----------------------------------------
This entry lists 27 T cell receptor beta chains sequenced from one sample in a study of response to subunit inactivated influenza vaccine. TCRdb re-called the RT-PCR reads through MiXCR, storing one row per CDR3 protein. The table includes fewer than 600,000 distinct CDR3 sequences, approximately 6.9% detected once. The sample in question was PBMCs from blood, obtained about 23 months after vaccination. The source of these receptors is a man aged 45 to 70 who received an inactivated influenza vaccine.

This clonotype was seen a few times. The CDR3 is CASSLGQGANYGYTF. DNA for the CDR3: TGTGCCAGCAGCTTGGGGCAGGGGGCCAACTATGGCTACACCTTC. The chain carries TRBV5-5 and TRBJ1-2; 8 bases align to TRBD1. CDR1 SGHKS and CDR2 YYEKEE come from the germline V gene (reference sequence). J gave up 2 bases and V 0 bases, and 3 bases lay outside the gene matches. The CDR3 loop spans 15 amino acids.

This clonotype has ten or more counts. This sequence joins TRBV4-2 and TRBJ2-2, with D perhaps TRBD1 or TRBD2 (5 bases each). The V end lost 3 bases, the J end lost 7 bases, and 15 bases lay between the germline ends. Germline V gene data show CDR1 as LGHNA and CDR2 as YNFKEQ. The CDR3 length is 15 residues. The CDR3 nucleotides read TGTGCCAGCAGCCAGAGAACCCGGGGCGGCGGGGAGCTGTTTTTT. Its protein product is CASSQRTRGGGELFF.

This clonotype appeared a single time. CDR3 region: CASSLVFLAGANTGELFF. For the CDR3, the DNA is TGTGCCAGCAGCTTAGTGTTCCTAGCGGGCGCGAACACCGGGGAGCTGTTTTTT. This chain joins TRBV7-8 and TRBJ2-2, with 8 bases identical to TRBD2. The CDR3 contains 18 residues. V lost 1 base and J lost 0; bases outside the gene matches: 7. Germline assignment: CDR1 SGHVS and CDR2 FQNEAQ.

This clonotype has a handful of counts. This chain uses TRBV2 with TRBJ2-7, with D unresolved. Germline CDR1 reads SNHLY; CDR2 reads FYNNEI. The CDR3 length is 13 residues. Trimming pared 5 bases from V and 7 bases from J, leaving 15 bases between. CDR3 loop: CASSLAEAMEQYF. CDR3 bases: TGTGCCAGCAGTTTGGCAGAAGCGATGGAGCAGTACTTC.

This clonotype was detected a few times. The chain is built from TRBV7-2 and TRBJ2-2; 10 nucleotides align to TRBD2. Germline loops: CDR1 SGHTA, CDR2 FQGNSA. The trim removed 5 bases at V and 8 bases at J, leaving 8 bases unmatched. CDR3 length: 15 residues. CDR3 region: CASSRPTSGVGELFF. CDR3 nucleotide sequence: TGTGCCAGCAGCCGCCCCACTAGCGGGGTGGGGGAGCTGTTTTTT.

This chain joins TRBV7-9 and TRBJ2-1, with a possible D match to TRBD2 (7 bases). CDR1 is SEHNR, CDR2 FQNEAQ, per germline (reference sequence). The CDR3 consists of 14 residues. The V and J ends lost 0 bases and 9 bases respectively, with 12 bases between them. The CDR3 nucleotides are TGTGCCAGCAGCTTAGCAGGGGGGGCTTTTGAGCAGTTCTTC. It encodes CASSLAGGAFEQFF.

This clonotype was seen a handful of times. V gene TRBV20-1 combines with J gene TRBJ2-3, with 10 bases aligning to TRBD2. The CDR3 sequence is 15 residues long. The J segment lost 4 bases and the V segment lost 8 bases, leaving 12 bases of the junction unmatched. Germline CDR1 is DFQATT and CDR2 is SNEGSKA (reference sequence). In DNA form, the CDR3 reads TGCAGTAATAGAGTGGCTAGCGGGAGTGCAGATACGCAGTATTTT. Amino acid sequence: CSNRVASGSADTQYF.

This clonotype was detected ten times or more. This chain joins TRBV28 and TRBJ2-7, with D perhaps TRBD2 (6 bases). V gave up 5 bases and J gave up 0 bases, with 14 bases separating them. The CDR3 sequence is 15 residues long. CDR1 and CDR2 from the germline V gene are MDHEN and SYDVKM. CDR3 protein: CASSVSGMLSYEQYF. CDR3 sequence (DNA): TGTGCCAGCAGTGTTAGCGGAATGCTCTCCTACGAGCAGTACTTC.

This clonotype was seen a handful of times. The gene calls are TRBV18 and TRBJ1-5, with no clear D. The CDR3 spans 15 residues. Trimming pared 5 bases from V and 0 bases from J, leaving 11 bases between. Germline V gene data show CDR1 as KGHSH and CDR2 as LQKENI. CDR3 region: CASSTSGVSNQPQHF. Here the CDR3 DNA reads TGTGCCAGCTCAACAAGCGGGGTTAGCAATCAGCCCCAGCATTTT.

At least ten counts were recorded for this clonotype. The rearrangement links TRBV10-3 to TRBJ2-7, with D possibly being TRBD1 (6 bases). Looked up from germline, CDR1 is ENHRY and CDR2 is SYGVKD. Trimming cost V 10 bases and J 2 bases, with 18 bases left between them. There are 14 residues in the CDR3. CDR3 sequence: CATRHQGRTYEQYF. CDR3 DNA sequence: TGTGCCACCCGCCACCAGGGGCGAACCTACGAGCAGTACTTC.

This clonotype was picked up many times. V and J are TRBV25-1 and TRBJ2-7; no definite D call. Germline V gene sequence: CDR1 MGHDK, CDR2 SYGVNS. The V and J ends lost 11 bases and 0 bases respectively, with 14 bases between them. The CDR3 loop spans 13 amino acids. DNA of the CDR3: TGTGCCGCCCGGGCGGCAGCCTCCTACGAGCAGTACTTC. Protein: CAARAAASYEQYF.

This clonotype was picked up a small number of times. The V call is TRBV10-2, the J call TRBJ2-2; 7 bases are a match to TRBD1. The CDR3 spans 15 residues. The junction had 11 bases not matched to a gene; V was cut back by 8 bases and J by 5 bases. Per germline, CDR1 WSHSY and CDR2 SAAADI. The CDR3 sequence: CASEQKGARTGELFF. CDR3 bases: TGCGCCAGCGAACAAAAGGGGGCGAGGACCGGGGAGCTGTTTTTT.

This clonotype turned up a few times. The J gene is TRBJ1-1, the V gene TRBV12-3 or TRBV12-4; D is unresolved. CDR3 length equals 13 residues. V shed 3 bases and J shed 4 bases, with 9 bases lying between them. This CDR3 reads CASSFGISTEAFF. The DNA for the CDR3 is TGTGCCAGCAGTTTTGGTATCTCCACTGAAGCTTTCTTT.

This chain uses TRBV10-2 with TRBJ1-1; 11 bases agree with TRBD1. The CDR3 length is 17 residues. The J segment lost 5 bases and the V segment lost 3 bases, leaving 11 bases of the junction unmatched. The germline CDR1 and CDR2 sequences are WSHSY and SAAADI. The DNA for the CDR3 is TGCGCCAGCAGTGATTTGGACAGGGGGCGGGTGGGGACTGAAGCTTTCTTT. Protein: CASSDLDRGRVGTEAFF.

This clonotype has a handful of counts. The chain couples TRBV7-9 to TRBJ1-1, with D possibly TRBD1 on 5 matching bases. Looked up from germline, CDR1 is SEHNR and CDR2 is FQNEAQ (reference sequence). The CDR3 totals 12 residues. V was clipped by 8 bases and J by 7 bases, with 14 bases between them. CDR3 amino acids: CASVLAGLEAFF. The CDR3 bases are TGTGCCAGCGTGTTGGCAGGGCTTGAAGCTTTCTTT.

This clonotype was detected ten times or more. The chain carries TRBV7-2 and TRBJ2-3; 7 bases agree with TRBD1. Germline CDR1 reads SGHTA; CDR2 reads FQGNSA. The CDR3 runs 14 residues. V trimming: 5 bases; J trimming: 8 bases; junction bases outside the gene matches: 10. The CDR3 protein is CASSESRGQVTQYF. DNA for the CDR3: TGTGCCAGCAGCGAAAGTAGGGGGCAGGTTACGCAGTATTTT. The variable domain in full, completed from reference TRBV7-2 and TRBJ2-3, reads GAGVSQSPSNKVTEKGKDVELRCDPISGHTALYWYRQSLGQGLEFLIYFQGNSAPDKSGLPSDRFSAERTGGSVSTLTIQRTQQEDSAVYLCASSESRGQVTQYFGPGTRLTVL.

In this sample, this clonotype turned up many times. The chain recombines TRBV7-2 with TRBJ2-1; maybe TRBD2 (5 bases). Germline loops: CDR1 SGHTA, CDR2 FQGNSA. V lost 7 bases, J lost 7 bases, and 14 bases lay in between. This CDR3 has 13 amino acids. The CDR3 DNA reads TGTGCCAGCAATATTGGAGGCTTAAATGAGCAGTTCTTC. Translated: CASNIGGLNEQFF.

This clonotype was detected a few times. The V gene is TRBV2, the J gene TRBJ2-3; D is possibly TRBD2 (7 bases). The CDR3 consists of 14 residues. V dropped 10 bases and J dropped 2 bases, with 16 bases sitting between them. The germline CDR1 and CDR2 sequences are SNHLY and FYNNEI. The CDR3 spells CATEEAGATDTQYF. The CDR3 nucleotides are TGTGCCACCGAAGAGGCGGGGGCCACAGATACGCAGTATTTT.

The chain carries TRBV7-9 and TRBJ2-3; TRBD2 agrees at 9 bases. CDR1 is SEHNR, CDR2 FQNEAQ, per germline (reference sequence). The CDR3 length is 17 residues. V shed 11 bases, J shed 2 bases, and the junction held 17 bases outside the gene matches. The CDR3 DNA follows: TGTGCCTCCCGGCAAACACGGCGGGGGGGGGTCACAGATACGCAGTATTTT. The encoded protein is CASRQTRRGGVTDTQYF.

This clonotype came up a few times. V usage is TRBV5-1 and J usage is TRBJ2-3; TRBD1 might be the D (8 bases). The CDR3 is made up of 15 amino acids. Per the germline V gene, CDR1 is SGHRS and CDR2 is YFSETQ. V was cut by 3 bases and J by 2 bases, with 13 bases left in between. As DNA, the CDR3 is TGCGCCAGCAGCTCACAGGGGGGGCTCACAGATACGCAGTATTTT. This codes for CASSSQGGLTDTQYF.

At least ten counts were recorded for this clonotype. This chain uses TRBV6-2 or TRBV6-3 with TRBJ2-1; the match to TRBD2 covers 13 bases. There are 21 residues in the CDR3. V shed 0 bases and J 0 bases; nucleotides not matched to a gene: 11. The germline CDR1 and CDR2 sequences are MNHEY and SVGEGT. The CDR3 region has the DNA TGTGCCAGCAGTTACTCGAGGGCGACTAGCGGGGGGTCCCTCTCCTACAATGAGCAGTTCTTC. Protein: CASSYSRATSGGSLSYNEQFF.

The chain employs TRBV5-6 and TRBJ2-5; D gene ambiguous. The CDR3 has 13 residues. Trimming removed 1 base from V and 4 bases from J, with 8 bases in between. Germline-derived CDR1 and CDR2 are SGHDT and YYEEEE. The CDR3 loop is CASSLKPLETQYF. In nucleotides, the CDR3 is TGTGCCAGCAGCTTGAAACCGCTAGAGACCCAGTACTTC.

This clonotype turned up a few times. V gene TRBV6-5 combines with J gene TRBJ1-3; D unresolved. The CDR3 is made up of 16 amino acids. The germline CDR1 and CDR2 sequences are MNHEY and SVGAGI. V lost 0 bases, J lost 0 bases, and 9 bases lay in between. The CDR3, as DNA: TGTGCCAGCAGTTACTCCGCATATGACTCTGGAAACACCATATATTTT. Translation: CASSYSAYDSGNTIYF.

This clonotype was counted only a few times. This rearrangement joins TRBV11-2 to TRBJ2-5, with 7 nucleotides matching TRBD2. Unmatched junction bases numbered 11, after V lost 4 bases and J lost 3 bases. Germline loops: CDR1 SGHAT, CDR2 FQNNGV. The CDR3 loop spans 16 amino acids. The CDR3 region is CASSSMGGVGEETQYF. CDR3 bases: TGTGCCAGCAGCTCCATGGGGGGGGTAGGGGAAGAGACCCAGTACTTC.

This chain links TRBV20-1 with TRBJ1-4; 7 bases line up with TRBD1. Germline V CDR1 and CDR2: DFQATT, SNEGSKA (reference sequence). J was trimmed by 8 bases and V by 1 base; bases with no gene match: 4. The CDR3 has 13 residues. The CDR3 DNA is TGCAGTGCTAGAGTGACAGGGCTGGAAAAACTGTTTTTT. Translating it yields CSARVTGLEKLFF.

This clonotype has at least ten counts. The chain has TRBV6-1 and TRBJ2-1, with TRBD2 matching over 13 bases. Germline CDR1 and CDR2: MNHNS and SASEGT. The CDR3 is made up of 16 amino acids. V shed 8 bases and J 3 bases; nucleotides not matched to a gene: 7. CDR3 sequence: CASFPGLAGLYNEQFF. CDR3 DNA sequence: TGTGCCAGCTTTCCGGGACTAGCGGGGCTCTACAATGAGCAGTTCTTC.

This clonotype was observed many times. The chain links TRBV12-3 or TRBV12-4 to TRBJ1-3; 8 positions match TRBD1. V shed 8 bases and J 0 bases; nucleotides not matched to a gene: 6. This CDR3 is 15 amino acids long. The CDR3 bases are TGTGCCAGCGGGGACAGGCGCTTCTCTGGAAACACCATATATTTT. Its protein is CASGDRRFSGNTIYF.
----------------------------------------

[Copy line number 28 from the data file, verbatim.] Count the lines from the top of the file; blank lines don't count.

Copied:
This clonotype was observed many times. The chain links TRBV12-3 or TRBV12-4 to TRBJ1-3; 8 positions match TRBD1. V shed 8 bases and J 0 bases; nucleotides not matched to a gene: 6. This CDR3 is 15 amino acids long. The CDR3 bases are TGTGCCAGCGGGGACAGGCGCTTCTCTGGAAACACCATATATTTT. Its protein is CASGDRRFSGNTIYF.